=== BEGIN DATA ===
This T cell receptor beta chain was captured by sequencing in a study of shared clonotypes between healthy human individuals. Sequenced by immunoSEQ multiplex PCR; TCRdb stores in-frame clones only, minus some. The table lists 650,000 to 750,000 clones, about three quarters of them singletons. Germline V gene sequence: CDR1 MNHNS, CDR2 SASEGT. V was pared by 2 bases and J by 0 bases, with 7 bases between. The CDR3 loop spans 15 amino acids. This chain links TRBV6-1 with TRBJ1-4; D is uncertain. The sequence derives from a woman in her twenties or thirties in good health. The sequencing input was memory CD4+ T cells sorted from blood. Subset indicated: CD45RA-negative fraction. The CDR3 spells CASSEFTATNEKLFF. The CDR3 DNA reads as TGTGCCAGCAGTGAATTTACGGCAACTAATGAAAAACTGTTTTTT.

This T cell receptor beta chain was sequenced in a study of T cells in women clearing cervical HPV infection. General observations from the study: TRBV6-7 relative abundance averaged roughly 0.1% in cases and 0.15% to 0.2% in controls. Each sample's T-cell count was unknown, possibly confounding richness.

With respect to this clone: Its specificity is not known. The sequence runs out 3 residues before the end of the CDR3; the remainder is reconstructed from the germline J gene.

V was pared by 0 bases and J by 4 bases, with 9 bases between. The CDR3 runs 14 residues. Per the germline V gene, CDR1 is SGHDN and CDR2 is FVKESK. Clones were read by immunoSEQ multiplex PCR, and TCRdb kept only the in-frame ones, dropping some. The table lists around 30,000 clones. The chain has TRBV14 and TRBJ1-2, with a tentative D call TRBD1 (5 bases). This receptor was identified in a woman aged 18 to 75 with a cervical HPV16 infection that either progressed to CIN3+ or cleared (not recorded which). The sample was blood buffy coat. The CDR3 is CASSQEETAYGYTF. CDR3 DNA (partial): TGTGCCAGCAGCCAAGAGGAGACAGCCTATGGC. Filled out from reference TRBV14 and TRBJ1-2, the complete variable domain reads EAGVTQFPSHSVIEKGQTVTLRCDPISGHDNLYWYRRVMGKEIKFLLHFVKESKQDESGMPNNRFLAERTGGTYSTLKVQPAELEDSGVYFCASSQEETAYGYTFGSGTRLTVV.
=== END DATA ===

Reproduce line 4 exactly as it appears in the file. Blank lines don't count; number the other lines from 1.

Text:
V was pared by 0 bases and J by 4 bases, with 9 bases between. The CDR3 runs 14 residues. Per the germline V gene, CDR1 is SGHDN and CDR2 is FVKESK. Clones were read by immunoSEQ multiplex PCR, and TCRdb kept only the in-frame ones, dropping some. The table lists around 30,000 clones. The chain has TRBV14 and TRBJ1-2, with a tentative D call TRBD1 (5 bases). This receptor was identified in a woman aged 18 to 75 with a cervical HPV16 infection that either progressed to CIN3+ or cleared (not recorded which). The sample was blood buffy coat. The CDR3 is CASSQEETAYGYTF. CDR3 DNA (partial): TGTGCCAGCAGCCAAGAGGAGACAGCCTATGGC. Filled out from reference TRBV14 and TRBJ1-2, the complete variable domain reads EAGVTQFPSHSVIEKGQTVTLRCDPISGHDNLYWYRRVMGKEIKFLLHFVKESKQDESGMPNNRFLAERTGGTYSTLKVQPAELEDSGVYFCASSQEETAYGYTFGSGTRLTVV.